The air we breathe is oxygen-rich. However, the air we breathe contains a lot of Nitrogen. The body needs Nitrogen for survival and comes across it in foods you consume and in various common chemicals. Here are a few quick facts and specific details about this essential component.
Facts About Nitrogen
- Nitrogen is the atomic number 7, which means that every nitrogen atom contains seven protons. The element symbol is N. Nitrogen is odorless, tasteless, and colorless at room temperature and pressure temperatures. The atomic weight of Nitrogen is 14.0067.
- Gases of Nitrogen (N2) comprise 78.1 percent of the air on Earth. It is the most prevalent non-combined (pure) element found on Earth. It’s believed to be the 7th or 5th most abundant element found in the Solar System and Milky Way (in lower quantities as helium, hydrogen, and oxygen, making it difficult to determine a precise number). Although the gas is abundant in Earth’s atmosphere, it’s not as widespread in other solar systems. For instance, nitrogen gas can be found on the surface of Mars at levels of approximately 2.6 percent.
- Nitrogen is non-metal. As with the other elements in this category, it is not a good conductor of electricity and heat and has no metallic luster in its solid form.
- The gas nitrogen is inert; however, soil bacteria can fix Nitrogen into chemical form animals and plants can utilize to produce amino acids and proteins.
- The French scientist Antoine Laurent Lavoisier named nitrogen azote, “without existence.” The name changed to Nitrogen, which is derived from the Greek word “nitron,” which means “native soda,” and genes meaning “forming.” The credit for the discovery of the element is usually attributable to Daniel Rutherford, who found it was able to be separated from the air in 1772.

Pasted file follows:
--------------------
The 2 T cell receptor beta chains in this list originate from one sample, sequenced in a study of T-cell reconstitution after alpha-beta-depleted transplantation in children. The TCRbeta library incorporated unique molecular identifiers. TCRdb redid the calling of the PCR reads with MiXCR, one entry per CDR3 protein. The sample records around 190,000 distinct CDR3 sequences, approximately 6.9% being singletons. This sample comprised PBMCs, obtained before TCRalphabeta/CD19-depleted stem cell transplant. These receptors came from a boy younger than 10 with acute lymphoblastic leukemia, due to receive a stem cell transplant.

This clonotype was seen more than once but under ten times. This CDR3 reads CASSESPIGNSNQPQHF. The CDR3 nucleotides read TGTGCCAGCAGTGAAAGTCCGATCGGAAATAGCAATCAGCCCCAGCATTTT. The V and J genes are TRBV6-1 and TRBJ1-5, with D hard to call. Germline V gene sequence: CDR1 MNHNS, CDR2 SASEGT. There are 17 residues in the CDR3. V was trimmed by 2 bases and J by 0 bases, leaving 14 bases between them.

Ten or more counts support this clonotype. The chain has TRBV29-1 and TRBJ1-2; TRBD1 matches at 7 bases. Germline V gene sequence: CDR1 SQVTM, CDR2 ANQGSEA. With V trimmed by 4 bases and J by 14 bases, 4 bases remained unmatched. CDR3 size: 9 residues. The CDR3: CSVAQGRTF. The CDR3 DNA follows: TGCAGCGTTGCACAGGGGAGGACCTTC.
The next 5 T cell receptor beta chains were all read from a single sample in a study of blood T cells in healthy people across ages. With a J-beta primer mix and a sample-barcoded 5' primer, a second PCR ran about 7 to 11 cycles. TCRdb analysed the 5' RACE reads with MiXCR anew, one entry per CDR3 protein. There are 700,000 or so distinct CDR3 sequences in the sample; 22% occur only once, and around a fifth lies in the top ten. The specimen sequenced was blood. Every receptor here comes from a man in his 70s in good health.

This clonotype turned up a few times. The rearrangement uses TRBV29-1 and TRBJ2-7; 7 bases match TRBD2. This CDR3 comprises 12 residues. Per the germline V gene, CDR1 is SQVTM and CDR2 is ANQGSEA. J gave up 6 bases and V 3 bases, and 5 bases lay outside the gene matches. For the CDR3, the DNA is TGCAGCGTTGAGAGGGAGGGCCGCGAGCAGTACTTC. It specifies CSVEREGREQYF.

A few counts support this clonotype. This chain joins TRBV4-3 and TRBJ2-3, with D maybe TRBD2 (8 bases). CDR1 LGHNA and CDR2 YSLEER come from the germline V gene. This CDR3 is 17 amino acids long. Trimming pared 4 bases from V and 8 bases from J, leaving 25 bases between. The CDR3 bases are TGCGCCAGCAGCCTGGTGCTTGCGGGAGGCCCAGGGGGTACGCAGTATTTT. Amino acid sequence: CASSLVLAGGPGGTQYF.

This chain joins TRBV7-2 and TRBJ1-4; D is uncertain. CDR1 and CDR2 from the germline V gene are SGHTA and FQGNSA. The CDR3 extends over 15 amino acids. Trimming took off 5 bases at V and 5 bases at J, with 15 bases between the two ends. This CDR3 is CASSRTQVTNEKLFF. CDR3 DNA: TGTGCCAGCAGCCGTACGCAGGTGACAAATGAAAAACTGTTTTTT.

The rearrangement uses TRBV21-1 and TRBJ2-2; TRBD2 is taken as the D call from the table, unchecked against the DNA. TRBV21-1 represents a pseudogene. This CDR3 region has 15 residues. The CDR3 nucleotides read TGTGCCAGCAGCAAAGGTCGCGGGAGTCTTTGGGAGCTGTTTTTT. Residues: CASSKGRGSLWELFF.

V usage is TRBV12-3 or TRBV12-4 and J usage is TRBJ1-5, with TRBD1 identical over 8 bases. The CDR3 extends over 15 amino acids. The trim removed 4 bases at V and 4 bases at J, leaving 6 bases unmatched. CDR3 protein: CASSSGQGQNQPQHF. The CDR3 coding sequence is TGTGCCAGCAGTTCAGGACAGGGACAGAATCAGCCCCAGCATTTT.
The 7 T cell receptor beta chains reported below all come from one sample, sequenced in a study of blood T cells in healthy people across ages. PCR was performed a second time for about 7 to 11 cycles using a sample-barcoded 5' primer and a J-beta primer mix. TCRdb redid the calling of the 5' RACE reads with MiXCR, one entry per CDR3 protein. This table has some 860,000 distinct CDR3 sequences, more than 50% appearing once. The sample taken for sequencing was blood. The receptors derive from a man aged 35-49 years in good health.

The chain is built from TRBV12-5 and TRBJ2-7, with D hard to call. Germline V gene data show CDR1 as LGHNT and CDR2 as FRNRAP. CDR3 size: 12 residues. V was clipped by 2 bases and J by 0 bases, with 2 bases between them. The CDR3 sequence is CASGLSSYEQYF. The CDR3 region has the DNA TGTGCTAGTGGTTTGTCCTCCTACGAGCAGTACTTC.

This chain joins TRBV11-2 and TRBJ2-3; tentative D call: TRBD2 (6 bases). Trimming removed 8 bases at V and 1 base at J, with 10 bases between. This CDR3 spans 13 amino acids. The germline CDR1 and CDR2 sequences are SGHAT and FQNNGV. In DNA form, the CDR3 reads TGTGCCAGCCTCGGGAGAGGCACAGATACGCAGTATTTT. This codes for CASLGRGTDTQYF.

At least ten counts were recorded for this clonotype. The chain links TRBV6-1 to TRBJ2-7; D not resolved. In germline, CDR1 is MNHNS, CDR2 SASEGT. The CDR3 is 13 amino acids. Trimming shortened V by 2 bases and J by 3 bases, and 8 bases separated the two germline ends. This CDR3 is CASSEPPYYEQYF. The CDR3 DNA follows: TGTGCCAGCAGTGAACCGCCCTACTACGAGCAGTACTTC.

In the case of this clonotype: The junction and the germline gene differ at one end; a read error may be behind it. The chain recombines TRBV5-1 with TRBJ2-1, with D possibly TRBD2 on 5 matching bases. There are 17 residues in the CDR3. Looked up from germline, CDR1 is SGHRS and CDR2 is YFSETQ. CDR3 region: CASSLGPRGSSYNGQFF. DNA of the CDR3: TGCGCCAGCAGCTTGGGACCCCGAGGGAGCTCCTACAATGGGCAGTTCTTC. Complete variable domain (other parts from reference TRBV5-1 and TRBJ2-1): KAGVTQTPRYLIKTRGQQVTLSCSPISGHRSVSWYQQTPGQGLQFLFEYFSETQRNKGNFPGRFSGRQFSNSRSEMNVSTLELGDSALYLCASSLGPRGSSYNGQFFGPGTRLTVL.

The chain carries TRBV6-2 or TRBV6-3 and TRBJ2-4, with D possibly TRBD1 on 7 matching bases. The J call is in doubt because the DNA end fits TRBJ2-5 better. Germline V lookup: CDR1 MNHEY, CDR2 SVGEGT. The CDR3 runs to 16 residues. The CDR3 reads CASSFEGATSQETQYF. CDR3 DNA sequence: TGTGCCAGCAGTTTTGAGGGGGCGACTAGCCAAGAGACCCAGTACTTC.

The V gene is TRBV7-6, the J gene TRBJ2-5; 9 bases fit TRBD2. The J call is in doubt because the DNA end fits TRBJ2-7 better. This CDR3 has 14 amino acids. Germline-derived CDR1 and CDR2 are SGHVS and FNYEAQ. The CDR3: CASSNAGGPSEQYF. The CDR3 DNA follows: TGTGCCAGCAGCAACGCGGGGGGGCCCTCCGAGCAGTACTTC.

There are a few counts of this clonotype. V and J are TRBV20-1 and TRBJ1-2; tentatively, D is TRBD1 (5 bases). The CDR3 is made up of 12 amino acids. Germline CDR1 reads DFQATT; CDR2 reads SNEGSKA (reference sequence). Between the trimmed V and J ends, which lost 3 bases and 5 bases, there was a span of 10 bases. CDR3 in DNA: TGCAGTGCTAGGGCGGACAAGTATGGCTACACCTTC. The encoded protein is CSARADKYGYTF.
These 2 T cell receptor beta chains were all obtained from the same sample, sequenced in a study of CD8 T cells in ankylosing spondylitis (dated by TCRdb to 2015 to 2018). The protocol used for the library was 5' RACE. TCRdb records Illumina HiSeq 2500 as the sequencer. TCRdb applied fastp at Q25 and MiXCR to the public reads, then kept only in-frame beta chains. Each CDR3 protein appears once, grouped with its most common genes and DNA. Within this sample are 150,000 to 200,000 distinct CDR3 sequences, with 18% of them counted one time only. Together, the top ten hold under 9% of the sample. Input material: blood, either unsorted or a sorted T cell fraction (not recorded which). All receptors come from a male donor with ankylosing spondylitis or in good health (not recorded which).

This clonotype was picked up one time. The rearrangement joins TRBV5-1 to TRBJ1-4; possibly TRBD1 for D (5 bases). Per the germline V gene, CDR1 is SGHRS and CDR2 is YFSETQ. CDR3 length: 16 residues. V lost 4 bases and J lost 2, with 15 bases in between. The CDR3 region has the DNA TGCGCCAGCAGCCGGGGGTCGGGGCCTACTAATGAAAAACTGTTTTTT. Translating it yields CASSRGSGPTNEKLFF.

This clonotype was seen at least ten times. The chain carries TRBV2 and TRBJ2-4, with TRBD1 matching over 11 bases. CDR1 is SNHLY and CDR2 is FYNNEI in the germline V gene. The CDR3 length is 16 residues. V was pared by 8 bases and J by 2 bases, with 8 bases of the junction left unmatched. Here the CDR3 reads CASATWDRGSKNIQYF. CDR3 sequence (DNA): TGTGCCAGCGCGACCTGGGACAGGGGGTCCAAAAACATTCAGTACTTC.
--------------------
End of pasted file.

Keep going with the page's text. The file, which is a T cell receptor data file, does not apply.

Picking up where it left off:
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- Nitrogen is often called “burnt,” also known as ” dephlogisticated” air, because the air that no longer contains oxygen is mostly Nitrogen. Other gases found in the air are present in lesser quantities.
- Nitrogen compounds can be found in food items, fertilizers, poisons, and explosives. Our body contains 3 percent nitrogen in weight. Every living thing has this element.
- Nitrogen is the reason for the red-orange, blue-green, blue-violet, and deep violet hues characteristic of aurora.
- One method to make nitrogen gas is through liquefaction or fractional distillation of the atmosphere. Liquid nitrogen is boiling at 77 degrees Celsius (-196 degC, 321 degF). Nitrogen can be frozen at 63 degrees Celsius (-210.01 degrees Celsius).
- Liquid Nitrogen is a cryogenic liquid capable of freezing skin upon contact. Although the Leidenfrost effect shields skin from extremely brief exposure (less than a second), ingestion of liquid Nitrogen could cause serious injuries. If liquid Nitrogen is employed to create Ice Cream, the Nitrogen is vaporized. If when liquid Nitrogen is utilized to make fog in cocktails and drinks, there is a real risk of ingesting this liquid. The damage occurs due to pressure generated by expanding gas in cold temperatures.
- The valence of Nitrogen is 3, 5, or 6. A negatively charged ion (anions) reacts with nonmetals to create covalent bonds.
- The largest moon of Saturn, Titan, is the only moon in the solar system to have an air-filled atmosphere. Its atmosphere is made up of more than 98 percent nitrogen.
- Nitrogen gas can be used to provide a non-flammable atmosphere for protection. The liquid version that the chemical element comes in is utilized to eliminate warts, for computer coolant, and cryogenics. Nitrogen is one of the essential compounds, like nitrous oxide, nitroglycerin ammonia, and nitric acid. A triple bond of Nitrogen made together with other nitrogen atoms can be extremely durable and can release significant energy when broken. That’s why it is so useful in explosives and “strong” materials like Kevlar and cyanoacrylate adhesive (“super glue”).
- Decompression sickness, often referred to by the name “the bends,” can occur when there is a decrease in pressure that causes air bubbles of Nitrogen to develop within the organs and bloodstream.
Also, read 25 Must Know Facts About Atoms